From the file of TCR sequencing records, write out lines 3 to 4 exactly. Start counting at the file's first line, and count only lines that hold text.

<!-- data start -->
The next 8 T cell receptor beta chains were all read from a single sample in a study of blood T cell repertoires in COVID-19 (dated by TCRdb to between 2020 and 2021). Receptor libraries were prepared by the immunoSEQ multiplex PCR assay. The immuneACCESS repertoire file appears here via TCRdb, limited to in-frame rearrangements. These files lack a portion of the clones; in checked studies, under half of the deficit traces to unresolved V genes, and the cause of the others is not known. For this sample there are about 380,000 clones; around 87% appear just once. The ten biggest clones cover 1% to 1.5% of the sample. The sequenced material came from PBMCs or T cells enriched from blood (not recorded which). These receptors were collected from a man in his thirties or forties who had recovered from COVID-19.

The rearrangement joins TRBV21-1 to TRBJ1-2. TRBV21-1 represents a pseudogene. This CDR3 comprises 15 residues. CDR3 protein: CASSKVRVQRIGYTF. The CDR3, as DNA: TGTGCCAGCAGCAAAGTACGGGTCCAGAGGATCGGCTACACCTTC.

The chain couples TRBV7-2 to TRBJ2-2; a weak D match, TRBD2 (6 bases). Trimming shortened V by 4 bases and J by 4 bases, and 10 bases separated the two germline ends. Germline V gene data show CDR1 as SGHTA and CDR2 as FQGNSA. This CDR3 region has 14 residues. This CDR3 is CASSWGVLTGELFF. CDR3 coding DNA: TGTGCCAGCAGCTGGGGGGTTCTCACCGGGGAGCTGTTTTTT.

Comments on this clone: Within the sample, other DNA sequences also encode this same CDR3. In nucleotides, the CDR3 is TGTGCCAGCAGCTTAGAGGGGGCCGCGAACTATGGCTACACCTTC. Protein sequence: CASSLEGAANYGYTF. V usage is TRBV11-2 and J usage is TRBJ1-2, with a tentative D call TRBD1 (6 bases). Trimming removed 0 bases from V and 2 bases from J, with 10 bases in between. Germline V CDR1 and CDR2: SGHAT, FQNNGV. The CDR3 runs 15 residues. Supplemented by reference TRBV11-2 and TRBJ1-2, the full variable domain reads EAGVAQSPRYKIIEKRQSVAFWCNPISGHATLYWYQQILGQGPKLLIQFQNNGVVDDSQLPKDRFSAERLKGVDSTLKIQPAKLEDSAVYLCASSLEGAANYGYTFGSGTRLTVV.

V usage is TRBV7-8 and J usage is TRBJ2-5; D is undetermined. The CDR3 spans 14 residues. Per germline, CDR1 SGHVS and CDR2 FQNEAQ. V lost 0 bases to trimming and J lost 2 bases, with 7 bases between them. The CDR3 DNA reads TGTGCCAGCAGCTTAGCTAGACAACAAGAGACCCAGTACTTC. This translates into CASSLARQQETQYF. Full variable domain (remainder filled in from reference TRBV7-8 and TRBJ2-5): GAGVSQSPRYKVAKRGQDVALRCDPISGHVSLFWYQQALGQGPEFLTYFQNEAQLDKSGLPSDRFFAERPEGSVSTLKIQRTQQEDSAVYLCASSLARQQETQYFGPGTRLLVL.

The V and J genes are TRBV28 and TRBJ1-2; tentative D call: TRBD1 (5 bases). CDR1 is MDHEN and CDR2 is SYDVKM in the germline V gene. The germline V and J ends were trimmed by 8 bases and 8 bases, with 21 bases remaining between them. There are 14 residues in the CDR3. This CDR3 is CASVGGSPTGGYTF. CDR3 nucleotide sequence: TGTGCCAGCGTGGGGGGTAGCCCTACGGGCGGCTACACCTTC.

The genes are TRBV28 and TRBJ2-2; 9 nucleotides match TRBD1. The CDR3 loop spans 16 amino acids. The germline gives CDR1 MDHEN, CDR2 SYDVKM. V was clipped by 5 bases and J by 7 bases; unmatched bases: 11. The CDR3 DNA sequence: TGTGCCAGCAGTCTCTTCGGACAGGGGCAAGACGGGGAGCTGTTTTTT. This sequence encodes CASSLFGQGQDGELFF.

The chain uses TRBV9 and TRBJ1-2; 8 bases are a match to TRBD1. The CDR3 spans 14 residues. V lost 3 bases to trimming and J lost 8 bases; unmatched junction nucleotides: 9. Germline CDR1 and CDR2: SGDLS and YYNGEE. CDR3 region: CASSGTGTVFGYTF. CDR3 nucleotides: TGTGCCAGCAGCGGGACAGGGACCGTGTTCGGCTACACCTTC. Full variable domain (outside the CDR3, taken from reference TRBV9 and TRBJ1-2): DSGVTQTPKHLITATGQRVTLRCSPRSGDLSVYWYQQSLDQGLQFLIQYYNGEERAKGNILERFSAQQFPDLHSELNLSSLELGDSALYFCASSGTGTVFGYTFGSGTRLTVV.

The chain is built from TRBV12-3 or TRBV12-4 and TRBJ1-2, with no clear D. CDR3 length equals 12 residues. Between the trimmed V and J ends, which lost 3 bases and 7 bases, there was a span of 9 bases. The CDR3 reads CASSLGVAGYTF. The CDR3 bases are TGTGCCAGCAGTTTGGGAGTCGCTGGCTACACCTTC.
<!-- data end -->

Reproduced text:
The chain couples TRBV7-2 to TRBJ2-2; a weak D match, TRBD2 (6 bases). Trimming shortened V by 4 bases and J by 4 bases, and 10 bases separated the two germline ends. Germline V gene data show CDR1 as SGHTA and CDR2 as FQGNSA. This CDR3 region has 14 residues. This CDR3 is CASSWGVLTGELFF. CDR3 coding DNA: TGTGCCAGCAGCTGGGGGGTTCTCACCGGGGAGCTGTTTTTT.

Comments on this clone: Within the sample, other DNA sequences also encode this same CDR3. In nucleotides, the CDR3 is TGTGCCAGCAGCTTAGAGGGGGCCGCGAACTATGGCTACACCTTC. Protein sequence: CASSLEGAANYGYTF. V usage is TRBV11-2 and J usage is TRBJ1-2, with a tentative D call TRBD1 (6 bases). Trimming removed 0 bases from V and 2 bases from J, with 10 bases in between. Germline V CDR1 and CDR2: SGHAT, FQNNGV. The CDR3 runs 15 residues. Supplemented by reference TRBV11-2 and TRBJ1-2, the full variable domain reads EAGVAQSPRYKIIEKRQSVAFWCNPISGHATLYWYQQILGQGPKLLIQFQNNGVVDDSQLPKDRFSAERLKGVDSTLKIQPAKLEDSAVYLCASSLEGAANYGYTFGSGTRLTVV.